Moose Lake Star Gazette - Serving Carlton and Pine Counties Since 1895

By Wick Fisher
Moose Lake Star Gazette 

Bruce, the King of South Dakota

Wick's World


Who knows where the tag came from. When I met Bruce in the early 1970s, he was already known as “The King of South Dakota.”

Bruce was born in South Dakota in a little house on the prairie, a village of Mennonites. As Bruce and his twin brother neared high school graduation, his father asked them, “Are you going to farm or not?”

Artistically inclined, Bruce knew the labor intenseness and long work hours connected to a life of farming was not for him. Bruce declined and later in life his dad said to him, “Good choice.” While Bruce spent his life composing music and painting, his twin brother also declined the farm life and made his career in education. For two decades he served as the principal at my alma mater of Chamberlain High School.

Drawing and painting came early for Bruce. At the age of 2, he was given a pencil while sitting in the kitchen at his mother’s feet. He started sketching figures on paper grocery sacks. Besides his passion for line drawings and acrylic and oil paintings, Bruce expressed his artistic abilities with music. It was his career as a singer/songwriter where someone unknown to me tagged him with “The King of South Dakota.”

Bruce’s songs tend toward a country folk flavor. He spent several years in Nashville with his longtime South Dakota friend and fellow songwriter, Tom Peterson. In a popular morning hangout, a Nashville hash joint where musician’s met for breakfast, Bruce became friends with two of country music’s finest singer/songwriters, John Prine and Steve Earle.

Most of Bruce’s adult years were spent with a huge circle of friends at the University of South Dakota town of Vermillion. For several years Bruce was my neighbor in the fashionable Vermillion suburb of “Beautiful Downtown Burbank.” Later he lived in a small apartment on Main Street Vermillion that overlooked the popular Chimes Café.

Late one night while sitting on his back alley porch, Bruce wrote the song that defined his musical career, “The Trash Can Boogie.” Over the years, many bands included the song in their repertoire. The song peaked in popularity the night The Red Willow Band played it at the South Dakota Sanitation Worker’s Convention in Rapid City, South Dakota. The frenzied crowd of garbage collectors refused to let the band leave until they again played the song that included the words “the trash cans started to dancin’ all around.”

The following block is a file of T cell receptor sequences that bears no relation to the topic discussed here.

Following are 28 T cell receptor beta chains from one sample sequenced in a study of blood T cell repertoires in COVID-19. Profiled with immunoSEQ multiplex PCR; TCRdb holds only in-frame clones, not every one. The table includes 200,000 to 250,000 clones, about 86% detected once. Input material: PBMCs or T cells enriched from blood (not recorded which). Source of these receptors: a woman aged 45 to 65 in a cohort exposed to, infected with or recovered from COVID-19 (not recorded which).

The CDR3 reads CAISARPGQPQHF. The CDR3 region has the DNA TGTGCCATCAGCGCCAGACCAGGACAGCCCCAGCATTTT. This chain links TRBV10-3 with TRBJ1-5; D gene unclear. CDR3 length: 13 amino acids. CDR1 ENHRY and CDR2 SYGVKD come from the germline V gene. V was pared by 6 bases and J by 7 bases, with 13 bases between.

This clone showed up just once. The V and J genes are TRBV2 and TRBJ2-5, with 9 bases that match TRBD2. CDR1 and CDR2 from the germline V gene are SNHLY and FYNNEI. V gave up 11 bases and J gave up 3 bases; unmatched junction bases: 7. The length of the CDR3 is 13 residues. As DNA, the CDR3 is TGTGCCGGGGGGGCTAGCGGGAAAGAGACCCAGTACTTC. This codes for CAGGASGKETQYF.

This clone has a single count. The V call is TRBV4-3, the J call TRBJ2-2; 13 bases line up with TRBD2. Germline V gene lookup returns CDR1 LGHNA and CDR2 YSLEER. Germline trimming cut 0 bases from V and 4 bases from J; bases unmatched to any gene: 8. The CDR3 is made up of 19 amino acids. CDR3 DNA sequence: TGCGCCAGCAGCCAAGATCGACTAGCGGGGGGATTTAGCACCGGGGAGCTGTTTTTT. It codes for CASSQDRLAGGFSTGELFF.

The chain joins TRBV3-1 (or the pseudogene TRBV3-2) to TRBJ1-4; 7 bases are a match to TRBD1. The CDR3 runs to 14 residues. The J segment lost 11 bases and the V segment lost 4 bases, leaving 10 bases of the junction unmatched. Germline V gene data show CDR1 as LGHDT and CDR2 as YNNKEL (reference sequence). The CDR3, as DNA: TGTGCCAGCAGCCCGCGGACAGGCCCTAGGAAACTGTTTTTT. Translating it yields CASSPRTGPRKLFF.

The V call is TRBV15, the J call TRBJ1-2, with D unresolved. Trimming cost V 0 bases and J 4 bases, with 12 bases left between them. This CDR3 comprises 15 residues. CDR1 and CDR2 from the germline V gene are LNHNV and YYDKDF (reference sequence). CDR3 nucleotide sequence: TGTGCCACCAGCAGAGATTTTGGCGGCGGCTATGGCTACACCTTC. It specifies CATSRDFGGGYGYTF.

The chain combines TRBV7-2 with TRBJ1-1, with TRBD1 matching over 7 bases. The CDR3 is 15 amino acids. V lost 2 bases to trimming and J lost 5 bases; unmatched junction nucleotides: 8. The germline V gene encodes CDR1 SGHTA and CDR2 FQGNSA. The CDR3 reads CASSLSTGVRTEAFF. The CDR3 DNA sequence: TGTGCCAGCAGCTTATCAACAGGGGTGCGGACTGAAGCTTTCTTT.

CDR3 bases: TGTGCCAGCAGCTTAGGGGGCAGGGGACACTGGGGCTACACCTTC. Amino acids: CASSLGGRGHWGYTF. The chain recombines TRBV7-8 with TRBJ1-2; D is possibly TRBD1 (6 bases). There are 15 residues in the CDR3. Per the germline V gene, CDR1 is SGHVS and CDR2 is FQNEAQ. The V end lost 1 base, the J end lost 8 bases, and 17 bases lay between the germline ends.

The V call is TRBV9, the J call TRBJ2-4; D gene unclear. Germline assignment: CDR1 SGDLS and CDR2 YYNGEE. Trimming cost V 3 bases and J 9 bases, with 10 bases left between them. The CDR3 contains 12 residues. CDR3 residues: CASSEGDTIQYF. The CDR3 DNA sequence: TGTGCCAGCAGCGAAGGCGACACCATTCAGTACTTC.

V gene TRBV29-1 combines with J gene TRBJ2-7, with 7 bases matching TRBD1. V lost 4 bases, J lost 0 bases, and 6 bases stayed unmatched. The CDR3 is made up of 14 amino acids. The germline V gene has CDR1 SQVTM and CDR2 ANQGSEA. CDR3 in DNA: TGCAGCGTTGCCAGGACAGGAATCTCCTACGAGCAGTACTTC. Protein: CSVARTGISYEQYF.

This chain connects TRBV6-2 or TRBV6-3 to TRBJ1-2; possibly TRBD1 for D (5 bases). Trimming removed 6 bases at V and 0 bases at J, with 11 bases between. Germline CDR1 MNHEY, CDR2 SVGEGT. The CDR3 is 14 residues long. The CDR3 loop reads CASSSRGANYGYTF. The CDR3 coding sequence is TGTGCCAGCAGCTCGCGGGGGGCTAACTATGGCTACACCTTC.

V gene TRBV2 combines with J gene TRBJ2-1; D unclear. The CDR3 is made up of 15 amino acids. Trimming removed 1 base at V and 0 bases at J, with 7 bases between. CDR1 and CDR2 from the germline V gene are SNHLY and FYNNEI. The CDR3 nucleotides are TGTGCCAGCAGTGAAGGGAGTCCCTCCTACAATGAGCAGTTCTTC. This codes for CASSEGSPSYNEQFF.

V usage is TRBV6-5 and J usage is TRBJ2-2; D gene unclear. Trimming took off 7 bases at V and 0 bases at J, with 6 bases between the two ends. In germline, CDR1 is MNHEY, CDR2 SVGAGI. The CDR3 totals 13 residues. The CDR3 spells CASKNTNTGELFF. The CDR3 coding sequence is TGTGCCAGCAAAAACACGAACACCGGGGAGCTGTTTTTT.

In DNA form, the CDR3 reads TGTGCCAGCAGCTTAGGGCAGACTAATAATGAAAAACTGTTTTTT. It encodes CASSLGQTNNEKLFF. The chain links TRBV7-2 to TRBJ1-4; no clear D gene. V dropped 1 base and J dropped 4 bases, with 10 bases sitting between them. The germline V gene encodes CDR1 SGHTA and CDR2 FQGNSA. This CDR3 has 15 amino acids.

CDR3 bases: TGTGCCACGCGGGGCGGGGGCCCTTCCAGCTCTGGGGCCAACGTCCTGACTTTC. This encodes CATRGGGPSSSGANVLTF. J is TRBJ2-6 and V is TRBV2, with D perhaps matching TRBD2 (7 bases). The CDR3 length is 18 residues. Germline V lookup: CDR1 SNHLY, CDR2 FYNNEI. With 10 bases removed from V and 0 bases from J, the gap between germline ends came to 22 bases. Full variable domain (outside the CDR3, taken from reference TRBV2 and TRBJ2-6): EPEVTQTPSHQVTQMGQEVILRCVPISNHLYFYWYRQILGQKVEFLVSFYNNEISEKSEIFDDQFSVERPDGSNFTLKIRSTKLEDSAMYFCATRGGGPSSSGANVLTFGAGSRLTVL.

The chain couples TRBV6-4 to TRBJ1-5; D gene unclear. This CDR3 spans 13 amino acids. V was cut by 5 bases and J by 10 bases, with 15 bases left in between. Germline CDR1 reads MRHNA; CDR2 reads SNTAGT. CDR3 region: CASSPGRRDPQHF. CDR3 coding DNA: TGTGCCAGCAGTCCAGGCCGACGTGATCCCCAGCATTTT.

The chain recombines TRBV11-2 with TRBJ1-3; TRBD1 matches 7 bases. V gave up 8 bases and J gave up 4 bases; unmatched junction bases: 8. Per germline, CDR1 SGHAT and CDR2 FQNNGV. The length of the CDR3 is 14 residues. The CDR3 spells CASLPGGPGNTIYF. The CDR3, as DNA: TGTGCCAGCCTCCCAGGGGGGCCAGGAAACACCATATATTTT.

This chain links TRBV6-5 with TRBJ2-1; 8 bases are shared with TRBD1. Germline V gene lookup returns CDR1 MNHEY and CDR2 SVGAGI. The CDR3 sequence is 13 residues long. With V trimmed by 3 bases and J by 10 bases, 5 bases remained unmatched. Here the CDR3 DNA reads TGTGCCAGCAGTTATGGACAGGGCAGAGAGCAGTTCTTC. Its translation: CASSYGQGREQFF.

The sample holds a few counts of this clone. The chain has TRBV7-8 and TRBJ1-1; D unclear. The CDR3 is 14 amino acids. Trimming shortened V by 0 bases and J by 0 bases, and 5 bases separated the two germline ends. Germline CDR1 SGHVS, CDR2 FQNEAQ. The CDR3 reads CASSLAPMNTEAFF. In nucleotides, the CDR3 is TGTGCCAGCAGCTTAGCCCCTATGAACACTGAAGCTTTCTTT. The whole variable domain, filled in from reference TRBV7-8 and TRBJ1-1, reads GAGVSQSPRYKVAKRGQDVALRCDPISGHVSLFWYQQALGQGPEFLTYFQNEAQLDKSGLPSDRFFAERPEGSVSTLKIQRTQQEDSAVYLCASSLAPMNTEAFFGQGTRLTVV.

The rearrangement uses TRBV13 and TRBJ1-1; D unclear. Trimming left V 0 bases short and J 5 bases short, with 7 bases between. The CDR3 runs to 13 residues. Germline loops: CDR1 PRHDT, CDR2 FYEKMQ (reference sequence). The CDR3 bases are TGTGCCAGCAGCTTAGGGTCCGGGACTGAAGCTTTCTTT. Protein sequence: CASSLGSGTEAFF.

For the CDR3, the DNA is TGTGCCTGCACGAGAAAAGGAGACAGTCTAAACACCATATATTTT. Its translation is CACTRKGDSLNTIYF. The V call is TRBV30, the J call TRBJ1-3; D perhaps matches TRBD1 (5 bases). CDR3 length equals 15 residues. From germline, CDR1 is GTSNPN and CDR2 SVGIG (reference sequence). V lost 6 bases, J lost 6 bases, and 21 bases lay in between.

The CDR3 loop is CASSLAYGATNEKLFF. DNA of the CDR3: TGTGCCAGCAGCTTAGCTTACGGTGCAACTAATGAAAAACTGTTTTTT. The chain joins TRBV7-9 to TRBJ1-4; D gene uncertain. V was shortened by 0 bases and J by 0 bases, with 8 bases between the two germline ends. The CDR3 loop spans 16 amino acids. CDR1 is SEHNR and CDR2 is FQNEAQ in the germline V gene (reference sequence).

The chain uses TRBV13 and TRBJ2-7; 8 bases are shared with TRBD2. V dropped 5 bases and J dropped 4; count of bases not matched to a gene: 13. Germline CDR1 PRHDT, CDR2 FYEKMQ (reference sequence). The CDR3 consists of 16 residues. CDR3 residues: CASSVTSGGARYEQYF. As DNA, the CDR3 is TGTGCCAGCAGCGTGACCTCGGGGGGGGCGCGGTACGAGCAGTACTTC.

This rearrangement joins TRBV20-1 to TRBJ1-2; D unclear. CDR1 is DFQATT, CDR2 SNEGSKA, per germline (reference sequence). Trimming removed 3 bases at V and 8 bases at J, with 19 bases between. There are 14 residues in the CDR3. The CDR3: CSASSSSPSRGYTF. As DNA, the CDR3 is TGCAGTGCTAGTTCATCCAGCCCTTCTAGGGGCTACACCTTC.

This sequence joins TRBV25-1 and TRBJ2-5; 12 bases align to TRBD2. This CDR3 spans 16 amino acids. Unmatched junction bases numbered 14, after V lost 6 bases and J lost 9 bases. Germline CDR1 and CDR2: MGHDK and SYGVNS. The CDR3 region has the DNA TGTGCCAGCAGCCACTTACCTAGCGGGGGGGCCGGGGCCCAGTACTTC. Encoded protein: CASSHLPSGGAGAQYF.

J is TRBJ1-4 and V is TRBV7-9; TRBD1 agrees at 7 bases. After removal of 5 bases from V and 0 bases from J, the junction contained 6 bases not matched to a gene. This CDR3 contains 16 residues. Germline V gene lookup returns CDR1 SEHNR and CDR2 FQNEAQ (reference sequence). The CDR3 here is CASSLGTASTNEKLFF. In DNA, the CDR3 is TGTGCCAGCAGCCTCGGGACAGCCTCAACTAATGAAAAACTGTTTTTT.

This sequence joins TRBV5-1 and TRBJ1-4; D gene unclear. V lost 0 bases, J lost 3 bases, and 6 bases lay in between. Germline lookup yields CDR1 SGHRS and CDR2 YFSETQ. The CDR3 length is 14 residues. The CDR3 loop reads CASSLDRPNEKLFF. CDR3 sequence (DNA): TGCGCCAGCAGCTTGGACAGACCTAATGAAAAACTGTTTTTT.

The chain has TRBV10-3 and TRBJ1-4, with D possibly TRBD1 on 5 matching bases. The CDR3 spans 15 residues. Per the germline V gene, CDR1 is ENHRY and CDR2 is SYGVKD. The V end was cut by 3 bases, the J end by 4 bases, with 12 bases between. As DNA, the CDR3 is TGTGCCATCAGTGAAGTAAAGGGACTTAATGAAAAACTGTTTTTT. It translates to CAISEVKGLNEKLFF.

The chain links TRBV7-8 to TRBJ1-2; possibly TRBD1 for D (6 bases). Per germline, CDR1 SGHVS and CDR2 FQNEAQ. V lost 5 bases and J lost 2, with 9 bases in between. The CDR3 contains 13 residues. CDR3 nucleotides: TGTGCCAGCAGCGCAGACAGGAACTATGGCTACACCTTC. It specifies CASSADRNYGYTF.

I saw Bruce last Friday night in Sioux Falls, South Dakota. His art was on display and so was his heart as he spilled out his story to a standing room only audience of friends. Recently Bruce went in to see a doctor about an ongoing stomach ache. When the doctor came back into the room with Bruce’s test results, he said, "Are you awake for this?”

Bruce and his doctor initially assumed Bruce had a case of kidney stones. A simple procedure would take care of it. When Bruce indicated he was indeed "awake" and ready to hear the test results, the doctor replied with the ominous news, “It’s a real mess in there. You have stage-four cancer in your kidneys and it has spread to your lungs.”

The following morning Bruce had a kidney removed and was given a prognosis that he could die any time between tomorrow and an 8 percent chance of making it five more years.

In the art gallery I had a chance to stand alone with Bruce for a moment. He bluntly spoke, “Remember when we were kids, Wick? Back then men typically died at 67 or 68. Not today, we don’t. I should’ve had a lot of years left. In two minutes, my life was turned upside down. I just sat there in shock.”

For one of the few times in my life, I was utterly speechless. What could I say? "Yes, men used to die at 67 or 68. Yes, you should have a lot of years ahead of you," or do I say, "I’m sorry, Bruce." None of these words would come.

I finally blurted out, “How are you feeling?”

He candidly replied, “Sometimes OK; sometimes I have some pretty bad days. I’m learning how to face this with some help from my friends and my daughter.”

Meanwhile the crowd at the gallery kept growing. At the music concert that followed, the emcee announced an astounding number of people (389) had attended his art showing. Bruce was overwhelmed by the show of support.

Later that evening the musical tribute began and Bruce was invited on stage to sit in with every band. The musical highlight of the evening featured The King of South Dakota singing “The Trash Can Boogie.”

The night belonged to Bruce. Long live the King.


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